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Rice Leafroller

Rice Leafroller

Cnaphalocrocis medinalis

insect

In a Nutshell

    Caterpillars fold a rice leaf around themselves with silk strandsLongitudinal whitish and transparent streaks appear on the bladePresence of disc-shaped ovoid eggs or of fecal matter are also signs of infection

Hosts: %1$s

· Rice

Symptoms

Also called leaffolder. The adult moths are about the length of your fingernail and have brownish zig-zag lines on the wings.Eggs are usually laid at the tip of the leaf. Caterpillars fold a rice leaf around themselves and attach the leaf margins together with silk strands. They then feed inside the tubular folded leaf creating longitudinal whitish and transparent streaks on the blade. Sometimes, leaves are folded from tip to basal part. Presence of disc-shaped ovoid eggs laid singly or of fecal matter are also signs of infection.

Trigger

Rice leaffolders occur in all rice environments and are more abundant during the rainy seasons. High humidity, shady areas of the field, and the presence of grassy weeds from rice fields and surrounding borders favor the development of the pest. Expanded rice areas with irrigation systems, multiple rice cropping and insecticide induced resurgences are important factors in the insect’s abundance.Heavy use of fertilizer encourages rapid multiplication of the insect. In tropical rice areas, they are active year-round, whereas in temperate countries they are active from May to October. Optimum temperature and humidity are 25-29°C and 80%, respectively. The young and green rice plants are more severely infested.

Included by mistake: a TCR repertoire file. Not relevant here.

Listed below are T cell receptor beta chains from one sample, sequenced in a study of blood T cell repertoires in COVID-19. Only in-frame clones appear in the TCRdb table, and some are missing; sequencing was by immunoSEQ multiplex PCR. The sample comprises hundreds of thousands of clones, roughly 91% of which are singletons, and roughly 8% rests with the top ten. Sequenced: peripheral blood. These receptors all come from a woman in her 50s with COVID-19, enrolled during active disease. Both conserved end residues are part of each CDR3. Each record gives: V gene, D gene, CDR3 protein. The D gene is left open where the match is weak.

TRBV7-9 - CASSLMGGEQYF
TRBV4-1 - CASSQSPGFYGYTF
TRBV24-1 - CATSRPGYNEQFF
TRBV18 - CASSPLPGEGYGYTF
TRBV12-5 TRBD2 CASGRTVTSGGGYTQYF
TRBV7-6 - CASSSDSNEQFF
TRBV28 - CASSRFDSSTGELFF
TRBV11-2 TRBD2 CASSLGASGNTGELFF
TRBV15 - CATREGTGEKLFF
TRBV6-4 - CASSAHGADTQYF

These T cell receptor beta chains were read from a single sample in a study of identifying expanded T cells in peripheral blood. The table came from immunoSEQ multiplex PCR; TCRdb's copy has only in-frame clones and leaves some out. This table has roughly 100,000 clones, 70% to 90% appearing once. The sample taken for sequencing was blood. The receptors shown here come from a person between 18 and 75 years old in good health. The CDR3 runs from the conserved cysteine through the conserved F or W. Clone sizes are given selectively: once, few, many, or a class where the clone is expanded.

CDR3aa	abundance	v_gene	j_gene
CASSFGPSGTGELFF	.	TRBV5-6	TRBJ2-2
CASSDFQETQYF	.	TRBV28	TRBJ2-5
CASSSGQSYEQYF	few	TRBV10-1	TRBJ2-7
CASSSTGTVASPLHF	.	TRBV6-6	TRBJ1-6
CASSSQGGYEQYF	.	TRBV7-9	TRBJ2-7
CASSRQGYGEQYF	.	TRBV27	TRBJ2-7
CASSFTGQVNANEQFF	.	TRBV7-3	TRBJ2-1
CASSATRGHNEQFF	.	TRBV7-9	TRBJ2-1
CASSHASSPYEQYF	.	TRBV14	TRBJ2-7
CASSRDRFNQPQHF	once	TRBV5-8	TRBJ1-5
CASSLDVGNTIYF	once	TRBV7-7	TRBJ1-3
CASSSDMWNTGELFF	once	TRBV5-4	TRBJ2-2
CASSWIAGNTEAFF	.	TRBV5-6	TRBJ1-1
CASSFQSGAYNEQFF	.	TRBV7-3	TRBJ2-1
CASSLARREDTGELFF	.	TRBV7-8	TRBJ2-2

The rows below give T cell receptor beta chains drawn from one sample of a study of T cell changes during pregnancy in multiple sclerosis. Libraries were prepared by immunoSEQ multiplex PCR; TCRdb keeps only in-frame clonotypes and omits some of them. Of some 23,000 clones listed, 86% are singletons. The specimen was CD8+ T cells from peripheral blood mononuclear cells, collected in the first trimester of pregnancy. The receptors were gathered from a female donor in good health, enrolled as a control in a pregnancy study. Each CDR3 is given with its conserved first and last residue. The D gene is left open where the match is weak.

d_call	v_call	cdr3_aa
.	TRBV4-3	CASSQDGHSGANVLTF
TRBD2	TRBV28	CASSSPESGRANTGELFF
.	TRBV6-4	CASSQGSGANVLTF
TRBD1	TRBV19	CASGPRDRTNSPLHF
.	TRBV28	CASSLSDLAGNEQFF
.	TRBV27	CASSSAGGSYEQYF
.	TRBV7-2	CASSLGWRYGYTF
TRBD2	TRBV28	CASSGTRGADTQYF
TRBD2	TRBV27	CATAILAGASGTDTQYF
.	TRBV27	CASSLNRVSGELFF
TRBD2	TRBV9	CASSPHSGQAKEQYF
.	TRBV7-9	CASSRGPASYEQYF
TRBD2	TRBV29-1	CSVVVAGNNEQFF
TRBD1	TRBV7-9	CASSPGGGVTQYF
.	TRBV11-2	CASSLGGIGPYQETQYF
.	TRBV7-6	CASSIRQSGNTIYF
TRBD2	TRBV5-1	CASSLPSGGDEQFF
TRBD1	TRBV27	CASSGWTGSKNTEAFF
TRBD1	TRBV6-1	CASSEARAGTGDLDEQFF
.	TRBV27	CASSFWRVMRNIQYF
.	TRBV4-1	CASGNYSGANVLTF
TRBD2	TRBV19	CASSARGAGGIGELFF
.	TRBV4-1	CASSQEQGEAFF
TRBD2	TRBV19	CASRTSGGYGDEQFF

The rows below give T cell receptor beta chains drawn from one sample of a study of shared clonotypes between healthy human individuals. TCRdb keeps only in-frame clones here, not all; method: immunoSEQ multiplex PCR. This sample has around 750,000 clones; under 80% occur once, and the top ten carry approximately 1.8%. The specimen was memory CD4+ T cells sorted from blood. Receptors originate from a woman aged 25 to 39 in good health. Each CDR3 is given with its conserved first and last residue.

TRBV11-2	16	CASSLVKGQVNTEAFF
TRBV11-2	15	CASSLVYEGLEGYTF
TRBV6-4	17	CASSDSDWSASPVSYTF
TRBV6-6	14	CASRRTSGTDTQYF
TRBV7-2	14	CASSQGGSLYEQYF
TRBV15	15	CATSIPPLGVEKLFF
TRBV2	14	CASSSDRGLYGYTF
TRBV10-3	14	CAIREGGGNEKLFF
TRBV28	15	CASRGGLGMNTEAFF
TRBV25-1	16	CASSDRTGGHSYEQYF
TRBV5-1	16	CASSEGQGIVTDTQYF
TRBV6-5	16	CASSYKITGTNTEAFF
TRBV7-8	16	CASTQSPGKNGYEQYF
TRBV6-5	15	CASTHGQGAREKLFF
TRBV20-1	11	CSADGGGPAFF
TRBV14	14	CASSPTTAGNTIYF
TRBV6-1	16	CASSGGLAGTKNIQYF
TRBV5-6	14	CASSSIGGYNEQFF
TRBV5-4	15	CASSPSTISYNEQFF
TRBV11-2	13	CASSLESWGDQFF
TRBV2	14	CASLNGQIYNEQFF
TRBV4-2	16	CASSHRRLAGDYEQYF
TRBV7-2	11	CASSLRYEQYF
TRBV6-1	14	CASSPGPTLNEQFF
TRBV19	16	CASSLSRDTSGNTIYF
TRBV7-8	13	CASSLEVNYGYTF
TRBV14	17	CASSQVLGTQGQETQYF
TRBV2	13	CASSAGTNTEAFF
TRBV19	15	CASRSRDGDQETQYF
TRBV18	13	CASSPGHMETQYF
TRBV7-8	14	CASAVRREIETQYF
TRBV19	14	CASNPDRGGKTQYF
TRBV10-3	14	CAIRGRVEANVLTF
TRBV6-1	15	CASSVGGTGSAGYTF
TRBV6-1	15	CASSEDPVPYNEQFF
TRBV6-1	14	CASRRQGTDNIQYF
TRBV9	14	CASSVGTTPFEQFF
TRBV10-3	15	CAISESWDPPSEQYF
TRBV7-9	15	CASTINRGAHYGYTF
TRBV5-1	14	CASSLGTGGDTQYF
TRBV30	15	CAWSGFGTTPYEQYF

Biological Control

The use of light traps to attract and collect adults. Also the protection and release of natural enemies, like egg parasitoid wasps (Trichogrammatidae), spiders, predatory beetles, frogs and dragon flies or entomopathogenic fungi and viruses. Spread of neem leaves randomly in the field deters adults from laying eggs. To sweep

Chemical Control

Always consider an integrated approach with preventive measures together with biological treatments if available. If infestations are high (>50%) during tillering, insecticide sprays with alpha-cypermethrin, abamectin or cartap hydrochloride, malathion or chlorpyriphos may be helpful to kill the larvae.

Preventive Measures

    Resistant varieties to prevent outbreaksAlternate rice with a different crop or fallow periodRemove grassy weeds from fields and bordersReduce density of plantingMinimize the use of fertilizersAvoid ratooning to long as this favors the diseaseFlood and plow fields after harvest to remove crop residues